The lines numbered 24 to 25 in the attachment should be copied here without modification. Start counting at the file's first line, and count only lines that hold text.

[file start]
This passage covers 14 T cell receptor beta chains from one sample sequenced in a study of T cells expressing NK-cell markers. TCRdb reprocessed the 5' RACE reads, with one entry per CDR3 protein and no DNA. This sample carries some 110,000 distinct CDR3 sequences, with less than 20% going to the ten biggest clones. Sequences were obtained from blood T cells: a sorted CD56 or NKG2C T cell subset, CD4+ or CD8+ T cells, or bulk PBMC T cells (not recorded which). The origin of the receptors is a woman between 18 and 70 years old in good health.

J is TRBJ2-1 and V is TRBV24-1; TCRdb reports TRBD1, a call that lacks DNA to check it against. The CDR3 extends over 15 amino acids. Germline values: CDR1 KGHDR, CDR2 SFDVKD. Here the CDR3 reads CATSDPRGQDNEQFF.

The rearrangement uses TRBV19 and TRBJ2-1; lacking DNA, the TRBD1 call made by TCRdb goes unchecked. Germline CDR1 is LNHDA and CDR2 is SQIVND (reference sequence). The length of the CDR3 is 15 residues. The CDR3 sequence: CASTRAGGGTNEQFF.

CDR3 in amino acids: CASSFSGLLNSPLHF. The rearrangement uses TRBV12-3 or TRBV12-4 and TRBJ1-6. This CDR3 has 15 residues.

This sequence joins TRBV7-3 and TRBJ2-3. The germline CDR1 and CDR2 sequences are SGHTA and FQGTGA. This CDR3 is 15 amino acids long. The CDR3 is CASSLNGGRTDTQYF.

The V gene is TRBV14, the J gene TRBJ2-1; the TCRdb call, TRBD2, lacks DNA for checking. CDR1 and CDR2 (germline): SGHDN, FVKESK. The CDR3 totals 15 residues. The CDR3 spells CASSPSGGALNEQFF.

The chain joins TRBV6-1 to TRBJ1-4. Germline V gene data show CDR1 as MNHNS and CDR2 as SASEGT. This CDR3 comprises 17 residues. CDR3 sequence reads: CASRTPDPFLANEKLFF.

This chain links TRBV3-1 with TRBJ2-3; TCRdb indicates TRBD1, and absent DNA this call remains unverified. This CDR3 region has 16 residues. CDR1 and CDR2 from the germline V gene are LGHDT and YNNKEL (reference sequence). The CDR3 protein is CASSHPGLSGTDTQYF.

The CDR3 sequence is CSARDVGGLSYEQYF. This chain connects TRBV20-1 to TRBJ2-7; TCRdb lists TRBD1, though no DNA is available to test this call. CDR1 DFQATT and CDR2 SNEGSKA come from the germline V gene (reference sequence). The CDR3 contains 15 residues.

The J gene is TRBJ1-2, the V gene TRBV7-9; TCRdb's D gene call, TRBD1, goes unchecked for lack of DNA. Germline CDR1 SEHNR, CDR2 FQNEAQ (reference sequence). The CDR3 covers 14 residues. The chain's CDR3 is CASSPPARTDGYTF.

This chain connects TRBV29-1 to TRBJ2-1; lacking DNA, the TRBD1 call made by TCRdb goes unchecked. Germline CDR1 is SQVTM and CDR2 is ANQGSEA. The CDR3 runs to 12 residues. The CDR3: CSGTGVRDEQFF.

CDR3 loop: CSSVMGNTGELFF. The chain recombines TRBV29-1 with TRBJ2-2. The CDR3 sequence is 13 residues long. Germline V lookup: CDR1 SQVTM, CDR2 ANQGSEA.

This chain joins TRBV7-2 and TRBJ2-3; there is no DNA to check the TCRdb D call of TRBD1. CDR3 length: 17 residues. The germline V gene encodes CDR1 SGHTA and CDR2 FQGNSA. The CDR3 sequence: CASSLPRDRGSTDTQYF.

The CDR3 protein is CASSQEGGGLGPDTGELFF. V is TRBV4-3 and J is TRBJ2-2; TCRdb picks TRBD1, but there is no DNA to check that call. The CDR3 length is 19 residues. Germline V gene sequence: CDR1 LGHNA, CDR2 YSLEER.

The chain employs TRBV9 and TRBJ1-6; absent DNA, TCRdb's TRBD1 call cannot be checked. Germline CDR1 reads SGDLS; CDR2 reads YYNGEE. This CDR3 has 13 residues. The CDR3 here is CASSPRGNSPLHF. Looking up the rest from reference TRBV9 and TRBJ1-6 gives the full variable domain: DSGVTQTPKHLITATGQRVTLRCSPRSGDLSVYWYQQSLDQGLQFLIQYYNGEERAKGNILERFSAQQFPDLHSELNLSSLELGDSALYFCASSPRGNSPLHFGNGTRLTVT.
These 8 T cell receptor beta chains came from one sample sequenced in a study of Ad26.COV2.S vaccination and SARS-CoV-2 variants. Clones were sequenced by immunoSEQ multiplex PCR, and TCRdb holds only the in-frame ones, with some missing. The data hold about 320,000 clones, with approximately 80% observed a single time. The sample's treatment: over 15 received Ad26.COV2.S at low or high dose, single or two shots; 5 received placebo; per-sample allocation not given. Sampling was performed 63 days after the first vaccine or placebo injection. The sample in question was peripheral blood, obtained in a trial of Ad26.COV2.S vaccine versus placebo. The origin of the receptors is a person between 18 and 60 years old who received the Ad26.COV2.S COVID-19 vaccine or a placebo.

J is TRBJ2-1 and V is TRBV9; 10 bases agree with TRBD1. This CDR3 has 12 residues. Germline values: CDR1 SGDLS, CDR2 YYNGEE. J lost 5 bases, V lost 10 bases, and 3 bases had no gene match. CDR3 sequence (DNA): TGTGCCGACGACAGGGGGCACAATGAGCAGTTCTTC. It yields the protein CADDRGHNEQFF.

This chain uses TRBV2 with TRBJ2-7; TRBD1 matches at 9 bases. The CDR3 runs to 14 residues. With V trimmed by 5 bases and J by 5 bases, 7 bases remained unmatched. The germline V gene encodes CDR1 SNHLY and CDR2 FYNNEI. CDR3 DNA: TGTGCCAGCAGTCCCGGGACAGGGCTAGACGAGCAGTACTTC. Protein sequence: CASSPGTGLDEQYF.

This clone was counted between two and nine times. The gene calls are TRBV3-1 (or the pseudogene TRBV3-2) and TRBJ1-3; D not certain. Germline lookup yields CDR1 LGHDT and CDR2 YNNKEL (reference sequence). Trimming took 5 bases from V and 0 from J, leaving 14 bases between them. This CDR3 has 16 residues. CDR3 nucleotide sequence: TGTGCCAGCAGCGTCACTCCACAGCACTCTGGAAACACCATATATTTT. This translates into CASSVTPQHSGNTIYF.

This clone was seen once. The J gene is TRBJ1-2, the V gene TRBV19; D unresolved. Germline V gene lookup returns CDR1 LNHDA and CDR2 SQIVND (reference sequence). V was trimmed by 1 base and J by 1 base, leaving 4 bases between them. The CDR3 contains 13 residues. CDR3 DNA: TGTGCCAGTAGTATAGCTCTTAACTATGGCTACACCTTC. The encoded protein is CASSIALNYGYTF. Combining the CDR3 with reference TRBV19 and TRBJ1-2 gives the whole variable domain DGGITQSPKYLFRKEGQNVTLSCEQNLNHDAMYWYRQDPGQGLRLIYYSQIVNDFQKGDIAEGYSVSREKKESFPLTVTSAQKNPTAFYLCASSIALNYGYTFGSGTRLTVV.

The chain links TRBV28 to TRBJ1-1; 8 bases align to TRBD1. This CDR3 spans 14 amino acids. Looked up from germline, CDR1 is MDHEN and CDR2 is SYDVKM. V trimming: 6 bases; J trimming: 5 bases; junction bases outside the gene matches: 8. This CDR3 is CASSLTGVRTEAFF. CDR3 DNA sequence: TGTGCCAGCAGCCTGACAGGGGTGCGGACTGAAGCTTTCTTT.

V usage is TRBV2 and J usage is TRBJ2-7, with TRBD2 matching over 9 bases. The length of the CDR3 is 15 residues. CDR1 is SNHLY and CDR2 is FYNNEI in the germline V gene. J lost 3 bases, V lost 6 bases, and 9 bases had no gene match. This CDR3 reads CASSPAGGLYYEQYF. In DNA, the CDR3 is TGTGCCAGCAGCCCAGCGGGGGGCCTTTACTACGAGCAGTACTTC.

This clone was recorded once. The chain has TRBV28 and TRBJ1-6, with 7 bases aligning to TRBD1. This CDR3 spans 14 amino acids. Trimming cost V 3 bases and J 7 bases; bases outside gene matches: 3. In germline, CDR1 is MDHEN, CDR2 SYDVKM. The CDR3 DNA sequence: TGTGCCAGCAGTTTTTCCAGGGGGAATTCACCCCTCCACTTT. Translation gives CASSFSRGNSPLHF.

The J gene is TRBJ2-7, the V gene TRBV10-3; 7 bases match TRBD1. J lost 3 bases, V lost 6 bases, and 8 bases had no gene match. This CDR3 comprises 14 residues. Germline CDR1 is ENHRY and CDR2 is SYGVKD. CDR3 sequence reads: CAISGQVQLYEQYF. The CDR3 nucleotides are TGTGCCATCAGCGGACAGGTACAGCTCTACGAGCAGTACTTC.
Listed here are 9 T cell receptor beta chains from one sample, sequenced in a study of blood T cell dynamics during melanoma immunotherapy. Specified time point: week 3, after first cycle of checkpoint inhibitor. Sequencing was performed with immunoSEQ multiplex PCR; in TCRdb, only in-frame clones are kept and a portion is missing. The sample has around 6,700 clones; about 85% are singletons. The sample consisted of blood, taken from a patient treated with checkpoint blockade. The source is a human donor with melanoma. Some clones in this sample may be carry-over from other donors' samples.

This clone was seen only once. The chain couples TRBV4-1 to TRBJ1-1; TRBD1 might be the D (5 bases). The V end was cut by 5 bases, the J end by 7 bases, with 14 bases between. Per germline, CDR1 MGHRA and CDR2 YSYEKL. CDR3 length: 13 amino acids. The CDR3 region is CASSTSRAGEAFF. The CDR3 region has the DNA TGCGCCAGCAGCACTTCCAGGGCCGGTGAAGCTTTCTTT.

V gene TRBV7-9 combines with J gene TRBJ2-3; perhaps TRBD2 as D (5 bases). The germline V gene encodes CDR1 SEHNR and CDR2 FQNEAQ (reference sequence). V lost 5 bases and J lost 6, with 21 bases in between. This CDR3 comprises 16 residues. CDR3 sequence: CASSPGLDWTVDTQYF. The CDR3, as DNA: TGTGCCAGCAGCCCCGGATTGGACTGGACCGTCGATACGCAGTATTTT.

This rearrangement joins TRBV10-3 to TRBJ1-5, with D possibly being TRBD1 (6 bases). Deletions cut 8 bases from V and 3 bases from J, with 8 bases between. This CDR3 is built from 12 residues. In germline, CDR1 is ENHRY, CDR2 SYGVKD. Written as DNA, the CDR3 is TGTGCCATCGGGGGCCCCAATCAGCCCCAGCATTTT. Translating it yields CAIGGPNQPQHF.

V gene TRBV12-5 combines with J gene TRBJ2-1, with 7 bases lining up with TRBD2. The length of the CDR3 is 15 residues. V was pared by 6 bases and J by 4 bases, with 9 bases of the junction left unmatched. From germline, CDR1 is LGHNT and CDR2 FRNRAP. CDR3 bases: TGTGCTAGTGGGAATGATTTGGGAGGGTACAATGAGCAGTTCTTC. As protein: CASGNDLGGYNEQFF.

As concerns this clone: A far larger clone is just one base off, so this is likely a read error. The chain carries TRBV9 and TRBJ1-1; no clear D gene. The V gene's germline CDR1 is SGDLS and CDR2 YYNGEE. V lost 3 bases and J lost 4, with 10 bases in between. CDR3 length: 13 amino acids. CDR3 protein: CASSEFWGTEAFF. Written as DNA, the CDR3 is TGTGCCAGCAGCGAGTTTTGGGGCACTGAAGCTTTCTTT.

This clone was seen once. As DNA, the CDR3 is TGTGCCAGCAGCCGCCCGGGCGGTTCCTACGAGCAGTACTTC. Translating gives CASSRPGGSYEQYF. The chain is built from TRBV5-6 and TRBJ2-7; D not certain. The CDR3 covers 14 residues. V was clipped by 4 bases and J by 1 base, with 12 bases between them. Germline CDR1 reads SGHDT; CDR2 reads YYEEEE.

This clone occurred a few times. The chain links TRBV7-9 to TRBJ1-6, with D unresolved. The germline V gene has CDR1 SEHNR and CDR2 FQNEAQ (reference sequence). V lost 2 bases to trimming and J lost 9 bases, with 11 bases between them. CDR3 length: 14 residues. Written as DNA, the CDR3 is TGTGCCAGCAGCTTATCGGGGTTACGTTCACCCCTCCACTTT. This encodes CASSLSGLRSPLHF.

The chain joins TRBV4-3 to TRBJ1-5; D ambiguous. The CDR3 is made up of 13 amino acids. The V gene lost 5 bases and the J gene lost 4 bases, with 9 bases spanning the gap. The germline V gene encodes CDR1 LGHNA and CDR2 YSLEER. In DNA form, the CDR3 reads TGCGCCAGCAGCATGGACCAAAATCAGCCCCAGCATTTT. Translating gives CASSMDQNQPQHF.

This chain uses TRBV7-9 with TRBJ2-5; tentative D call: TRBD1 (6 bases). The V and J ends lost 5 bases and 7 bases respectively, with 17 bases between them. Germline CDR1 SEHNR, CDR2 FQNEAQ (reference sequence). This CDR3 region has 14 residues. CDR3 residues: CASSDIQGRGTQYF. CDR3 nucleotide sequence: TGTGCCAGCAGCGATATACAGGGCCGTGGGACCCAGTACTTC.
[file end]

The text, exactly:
The J gene is TRBJ2-7, the V gene TRBV10-3; 7 bases match TRBD1. J lost 3 bases, V lost 6 bases, and 8 bases had no gene match. This CDR3 comprises 14 residues. Germline CDR1 is ENHRY and CDR2 is SYGVKD. CDR3 sequence reads: CAISGQVQLYEQYF. The CDR3 nucleotides are TGTGCCATCAGCGGACAGGTACAGCTCTACGAGCAGTACTTC.
Listed here are 9 T cell receptor beta chains from one sample, sequenced in a study of blood T cell dynamics during melanoma immunotherapy. Specified time point: week 3, after first cycle of checkpoint inhibitor. Sequencing was performed with immunoSEQ multiplex PCR; in TCRdb, only in-frame clones are kept and a portion is missing. The sample has around 6,700 clones; about 85% are singletons. The sample consisted of blood, taken from a patient treated with checkpoint blockade. The source is a human donor with melanoma. Some clones in this sample may be carry-over from other donors' samples.